Regarding benefits to a financial adviser's business, the four greatest areas of improvement were identified as convenience, administration, control and ability to transact. These results confirm the profile we already had of early adopters - that they primarily want to simplify their business process, through reduced paperwork, consistent client management and streamlined reporting procedures.
The top three improvements in the client experience provided by wraps were the client's ability to value a financial adviser's services as a financial adviser, better understanding of their portfolio and the ability to value their portfolio for themselves.
Clearly, the latter two factors will mean a more informed client and a more collaborative working relationship, while the former should enable the financial adviser to strengthen and consolidate client relationships by delivering value in terms of advice and service. Once again, when the client knows exactly what they are paying for the service, it comes down to value rather than cost.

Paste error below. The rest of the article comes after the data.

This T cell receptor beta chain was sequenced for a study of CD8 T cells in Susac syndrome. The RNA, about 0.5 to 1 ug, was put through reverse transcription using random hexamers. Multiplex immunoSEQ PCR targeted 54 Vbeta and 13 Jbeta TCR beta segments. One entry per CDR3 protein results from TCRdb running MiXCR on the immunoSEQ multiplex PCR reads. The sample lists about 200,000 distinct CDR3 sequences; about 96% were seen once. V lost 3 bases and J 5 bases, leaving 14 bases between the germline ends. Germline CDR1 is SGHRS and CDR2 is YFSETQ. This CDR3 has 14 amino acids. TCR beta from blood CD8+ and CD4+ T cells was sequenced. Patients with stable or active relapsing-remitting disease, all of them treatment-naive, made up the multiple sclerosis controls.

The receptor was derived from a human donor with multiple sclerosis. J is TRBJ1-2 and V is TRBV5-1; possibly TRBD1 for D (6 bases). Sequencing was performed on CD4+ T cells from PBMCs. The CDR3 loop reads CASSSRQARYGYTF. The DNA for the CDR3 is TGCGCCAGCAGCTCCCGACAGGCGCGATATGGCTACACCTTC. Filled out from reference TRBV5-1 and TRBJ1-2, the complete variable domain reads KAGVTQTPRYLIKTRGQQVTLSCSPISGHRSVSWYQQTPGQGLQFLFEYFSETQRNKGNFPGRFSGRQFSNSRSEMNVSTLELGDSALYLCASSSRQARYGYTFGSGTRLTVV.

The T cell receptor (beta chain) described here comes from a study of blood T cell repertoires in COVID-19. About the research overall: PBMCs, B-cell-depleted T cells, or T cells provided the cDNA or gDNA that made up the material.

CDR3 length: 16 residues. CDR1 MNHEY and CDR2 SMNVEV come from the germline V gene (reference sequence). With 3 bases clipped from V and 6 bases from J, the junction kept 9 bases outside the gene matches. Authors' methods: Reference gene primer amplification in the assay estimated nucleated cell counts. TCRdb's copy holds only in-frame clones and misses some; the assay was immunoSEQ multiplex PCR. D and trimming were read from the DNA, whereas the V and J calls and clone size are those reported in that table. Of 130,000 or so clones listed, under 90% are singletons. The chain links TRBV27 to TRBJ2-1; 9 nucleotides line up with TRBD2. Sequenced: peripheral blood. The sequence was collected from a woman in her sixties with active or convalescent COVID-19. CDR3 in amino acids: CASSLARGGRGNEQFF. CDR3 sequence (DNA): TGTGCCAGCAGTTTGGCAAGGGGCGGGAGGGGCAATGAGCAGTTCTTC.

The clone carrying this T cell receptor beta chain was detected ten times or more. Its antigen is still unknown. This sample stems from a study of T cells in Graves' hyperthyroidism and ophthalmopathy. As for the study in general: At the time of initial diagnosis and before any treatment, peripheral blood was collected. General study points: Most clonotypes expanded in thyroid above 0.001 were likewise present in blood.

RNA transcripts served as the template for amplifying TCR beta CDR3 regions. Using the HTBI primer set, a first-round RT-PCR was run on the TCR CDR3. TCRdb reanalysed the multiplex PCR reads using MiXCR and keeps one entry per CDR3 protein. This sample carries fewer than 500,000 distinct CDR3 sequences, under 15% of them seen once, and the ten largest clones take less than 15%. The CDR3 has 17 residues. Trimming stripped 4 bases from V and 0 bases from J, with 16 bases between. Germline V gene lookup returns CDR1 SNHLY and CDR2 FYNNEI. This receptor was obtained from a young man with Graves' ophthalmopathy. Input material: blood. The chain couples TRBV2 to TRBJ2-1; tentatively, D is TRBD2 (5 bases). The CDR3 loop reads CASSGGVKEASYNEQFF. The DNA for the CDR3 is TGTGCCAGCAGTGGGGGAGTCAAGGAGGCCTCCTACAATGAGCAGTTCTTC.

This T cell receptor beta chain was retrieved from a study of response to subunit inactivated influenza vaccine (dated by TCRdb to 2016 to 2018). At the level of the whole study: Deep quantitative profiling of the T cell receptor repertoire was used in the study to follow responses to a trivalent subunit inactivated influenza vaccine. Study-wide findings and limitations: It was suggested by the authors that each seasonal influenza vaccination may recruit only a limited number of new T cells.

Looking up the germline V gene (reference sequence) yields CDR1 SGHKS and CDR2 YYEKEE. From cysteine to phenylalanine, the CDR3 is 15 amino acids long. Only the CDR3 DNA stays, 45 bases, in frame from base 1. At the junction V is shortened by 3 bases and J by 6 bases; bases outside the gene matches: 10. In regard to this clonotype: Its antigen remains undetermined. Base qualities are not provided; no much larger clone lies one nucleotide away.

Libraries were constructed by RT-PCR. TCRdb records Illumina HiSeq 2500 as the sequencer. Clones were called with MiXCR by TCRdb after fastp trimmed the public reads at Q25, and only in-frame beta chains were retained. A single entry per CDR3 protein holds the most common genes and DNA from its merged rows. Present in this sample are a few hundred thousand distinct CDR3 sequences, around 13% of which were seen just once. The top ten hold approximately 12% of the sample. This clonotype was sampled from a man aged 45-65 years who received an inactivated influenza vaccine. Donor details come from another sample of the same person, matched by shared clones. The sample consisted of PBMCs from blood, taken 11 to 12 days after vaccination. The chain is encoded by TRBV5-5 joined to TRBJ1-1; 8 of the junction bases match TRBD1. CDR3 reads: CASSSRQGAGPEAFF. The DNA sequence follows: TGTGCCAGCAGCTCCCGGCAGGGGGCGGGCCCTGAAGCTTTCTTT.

This brings us to how James Hay Wrap - or Abbey Wrap as it then was - fared in the survey, and we are pleased to note the survey produced some very encouraging statistics and comments that appear to vindicate our own strongly-held view of what a wrap service should really be about.
To begin with, we are pleased our service was rated 'very good' or 'good' by 57% of the advisers who had used it. However, it is worth noting that the survey was carried out prior to our first major platform upgrade programme, which we launched in October and introduced significant functionality, further freeing up adviser time and improving speed and accuracy of service.
Among the specific reasons for using James Hay/Abbey, transparency was cited as number one, followed by service and pricing, along with investment choice as a contributing factor. Transparency is key to the client proposition and is the prime requirement of any true wrap service.